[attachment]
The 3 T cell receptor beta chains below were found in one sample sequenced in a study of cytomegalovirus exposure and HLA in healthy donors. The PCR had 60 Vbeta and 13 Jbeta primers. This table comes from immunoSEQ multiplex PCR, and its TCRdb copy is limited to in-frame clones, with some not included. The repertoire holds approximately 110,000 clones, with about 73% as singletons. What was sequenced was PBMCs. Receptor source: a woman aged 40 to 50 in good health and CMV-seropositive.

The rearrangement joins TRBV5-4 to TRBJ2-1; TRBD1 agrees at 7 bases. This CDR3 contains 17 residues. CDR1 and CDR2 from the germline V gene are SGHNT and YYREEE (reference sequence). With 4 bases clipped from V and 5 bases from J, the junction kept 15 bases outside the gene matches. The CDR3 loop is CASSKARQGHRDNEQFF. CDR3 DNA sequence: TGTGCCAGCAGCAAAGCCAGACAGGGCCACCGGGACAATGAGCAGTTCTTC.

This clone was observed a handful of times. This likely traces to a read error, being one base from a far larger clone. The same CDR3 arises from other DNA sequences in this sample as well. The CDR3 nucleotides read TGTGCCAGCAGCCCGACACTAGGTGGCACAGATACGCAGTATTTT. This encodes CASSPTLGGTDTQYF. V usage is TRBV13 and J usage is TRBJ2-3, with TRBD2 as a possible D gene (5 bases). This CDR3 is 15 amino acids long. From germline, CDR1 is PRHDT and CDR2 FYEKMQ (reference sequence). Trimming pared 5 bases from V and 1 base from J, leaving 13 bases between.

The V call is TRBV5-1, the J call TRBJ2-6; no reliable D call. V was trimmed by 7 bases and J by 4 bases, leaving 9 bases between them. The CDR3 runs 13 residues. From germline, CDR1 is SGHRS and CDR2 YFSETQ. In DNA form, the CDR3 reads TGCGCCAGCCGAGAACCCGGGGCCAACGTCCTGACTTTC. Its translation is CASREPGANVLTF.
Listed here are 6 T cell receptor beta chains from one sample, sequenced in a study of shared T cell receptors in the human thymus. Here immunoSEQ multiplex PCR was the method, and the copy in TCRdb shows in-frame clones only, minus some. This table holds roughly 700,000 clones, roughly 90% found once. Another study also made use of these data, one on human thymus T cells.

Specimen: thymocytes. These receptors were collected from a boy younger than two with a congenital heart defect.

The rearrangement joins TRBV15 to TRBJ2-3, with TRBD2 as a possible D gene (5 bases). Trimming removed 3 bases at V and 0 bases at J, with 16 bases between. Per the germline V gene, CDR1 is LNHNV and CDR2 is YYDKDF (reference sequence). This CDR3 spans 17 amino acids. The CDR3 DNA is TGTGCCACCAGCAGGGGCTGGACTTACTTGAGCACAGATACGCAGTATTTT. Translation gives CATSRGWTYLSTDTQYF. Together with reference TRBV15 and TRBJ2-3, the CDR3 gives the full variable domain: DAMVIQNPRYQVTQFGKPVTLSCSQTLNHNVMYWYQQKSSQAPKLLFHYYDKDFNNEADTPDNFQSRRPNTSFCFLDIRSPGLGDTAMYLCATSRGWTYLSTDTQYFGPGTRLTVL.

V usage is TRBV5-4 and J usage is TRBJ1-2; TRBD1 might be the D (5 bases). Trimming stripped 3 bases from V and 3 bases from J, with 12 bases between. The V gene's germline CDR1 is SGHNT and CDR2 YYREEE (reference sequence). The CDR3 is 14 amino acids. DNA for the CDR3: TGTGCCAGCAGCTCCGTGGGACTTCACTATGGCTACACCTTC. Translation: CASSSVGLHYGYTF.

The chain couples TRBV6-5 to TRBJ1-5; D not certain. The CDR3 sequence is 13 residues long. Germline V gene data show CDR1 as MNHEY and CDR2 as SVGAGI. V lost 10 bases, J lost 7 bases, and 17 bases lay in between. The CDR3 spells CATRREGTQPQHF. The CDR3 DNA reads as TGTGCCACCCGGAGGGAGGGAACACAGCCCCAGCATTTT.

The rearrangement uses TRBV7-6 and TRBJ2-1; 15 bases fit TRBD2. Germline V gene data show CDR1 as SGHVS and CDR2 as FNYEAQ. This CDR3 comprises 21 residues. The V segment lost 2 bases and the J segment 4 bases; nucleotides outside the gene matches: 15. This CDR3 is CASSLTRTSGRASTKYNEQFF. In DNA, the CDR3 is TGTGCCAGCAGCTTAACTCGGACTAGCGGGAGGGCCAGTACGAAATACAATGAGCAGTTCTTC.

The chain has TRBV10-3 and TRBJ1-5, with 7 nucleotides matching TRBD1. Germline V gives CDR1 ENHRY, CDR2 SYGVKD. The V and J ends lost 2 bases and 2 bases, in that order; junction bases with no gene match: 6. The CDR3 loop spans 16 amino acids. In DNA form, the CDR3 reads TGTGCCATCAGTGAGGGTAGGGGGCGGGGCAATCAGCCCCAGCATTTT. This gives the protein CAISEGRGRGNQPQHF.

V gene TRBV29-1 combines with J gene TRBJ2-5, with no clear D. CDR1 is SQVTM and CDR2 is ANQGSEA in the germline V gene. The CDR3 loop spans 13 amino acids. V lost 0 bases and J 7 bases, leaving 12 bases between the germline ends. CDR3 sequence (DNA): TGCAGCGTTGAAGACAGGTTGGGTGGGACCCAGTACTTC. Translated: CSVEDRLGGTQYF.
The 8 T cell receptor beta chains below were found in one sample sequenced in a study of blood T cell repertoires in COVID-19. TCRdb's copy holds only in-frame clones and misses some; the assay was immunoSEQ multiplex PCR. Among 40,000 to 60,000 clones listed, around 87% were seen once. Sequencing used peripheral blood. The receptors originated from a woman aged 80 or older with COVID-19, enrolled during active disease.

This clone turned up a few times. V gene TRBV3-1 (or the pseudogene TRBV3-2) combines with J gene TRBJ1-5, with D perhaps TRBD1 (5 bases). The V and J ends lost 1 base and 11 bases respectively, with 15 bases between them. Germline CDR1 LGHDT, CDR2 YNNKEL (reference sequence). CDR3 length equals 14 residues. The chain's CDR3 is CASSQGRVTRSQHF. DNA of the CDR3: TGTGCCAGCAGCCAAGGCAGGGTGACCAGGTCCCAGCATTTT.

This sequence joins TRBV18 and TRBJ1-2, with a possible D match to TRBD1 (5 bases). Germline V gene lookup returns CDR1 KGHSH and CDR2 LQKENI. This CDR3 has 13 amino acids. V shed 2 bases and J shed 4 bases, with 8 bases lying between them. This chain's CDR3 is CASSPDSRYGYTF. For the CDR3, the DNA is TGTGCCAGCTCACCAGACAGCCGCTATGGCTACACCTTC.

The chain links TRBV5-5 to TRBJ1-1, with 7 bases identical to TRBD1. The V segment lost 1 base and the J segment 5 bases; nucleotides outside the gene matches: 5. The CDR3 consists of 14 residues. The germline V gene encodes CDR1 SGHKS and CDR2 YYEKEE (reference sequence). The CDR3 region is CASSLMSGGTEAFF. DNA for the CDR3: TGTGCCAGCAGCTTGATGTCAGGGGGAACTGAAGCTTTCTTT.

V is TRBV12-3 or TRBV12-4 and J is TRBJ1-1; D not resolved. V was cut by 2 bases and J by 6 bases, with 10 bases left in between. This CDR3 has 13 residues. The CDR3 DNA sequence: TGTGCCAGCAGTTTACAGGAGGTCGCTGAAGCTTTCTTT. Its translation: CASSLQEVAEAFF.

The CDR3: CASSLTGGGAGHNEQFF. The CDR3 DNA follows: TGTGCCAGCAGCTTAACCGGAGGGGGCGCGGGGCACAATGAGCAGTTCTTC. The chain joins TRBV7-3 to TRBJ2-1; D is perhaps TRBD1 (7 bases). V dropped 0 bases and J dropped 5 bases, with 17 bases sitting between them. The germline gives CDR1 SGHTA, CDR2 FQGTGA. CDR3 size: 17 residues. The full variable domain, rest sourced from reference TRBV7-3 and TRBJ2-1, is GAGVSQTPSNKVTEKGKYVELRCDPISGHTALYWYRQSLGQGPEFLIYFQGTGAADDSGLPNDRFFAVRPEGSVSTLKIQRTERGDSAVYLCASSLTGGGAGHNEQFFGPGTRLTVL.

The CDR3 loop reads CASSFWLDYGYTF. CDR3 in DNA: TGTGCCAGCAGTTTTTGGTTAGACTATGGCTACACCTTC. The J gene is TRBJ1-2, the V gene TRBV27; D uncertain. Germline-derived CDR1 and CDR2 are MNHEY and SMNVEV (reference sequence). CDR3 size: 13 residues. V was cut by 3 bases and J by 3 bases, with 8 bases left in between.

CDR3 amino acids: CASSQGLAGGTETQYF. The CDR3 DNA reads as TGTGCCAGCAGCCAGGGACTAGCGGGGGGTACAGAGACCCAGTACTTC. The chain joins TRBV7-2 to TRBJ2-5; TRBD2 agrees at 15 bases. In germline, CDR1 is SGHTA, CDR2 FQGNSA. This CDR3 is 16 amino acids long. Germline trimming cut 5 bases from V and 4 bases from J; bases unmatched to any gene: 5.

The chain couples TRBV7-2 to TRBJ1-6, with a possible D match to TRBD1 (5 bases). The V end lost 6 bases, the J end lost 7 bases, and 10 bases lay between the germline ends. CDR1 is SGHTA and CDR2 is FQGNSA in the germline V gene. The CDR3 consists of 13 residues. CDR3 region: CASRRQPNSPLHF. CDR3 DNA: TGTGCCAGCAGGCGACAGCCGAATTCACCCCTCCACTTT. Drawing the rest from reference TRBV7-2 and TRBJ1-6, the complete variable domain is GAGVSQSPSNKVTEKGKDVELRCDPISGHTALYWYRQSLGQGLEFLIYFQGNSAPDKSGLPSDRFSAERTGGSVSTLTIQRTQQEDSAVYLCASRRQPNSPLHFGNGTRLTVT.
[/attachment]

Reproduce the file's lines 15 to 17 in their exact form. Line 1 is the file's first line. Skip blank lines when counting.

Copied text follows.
This sequence joins TRBV18 and TRBJ1-2, with a possible D match to TRBD1 (5 bases). Germline V gene lookup returns CDR1 KGHSH and CDR2 LQKENI. This CDR3 has 13 amino acids. V shed 2 bases and J shed 4 bases, with 8 bases lying between them. This chain's CDR3 is CASSPDSRYGYTF. For the CDR3, the DNA is TGTGCCAGCTCACCAGACAGCCGCTATGGCTACACCTTC.

The chain links TRBV5-5 to TRBJ1-1, with 7 bases identical to TRBD1. The V segment lost 1 base and the J segment 5 bases; nucleotides outside the gene matches: 5. The CDR3 consists of 14 residues. The germline V gene encodes CDR1 SGHKS and CDR2 YYEKEE (reference sequence). The CDR3 region is CASSLMSGGTEAFF. DNA for the CDR3: TGTGCCAGCAGCTTGATGTCAGGGGGAACTGAAGCTTTCTTT.

V is TRBV12-3 or TRBV12-4 and J is TRBJ1-1; D not resolved. V was cut by 2 bases and J by 6 bases, with 10 bases left in between. This CDR3 has 13 residues. The CDR3 DNA sequence: TGTGCCAGCAGTTTACAGGAGGTCGCTGAAGCTTTCTTT. Its translation: CASSLQEVAEAFF.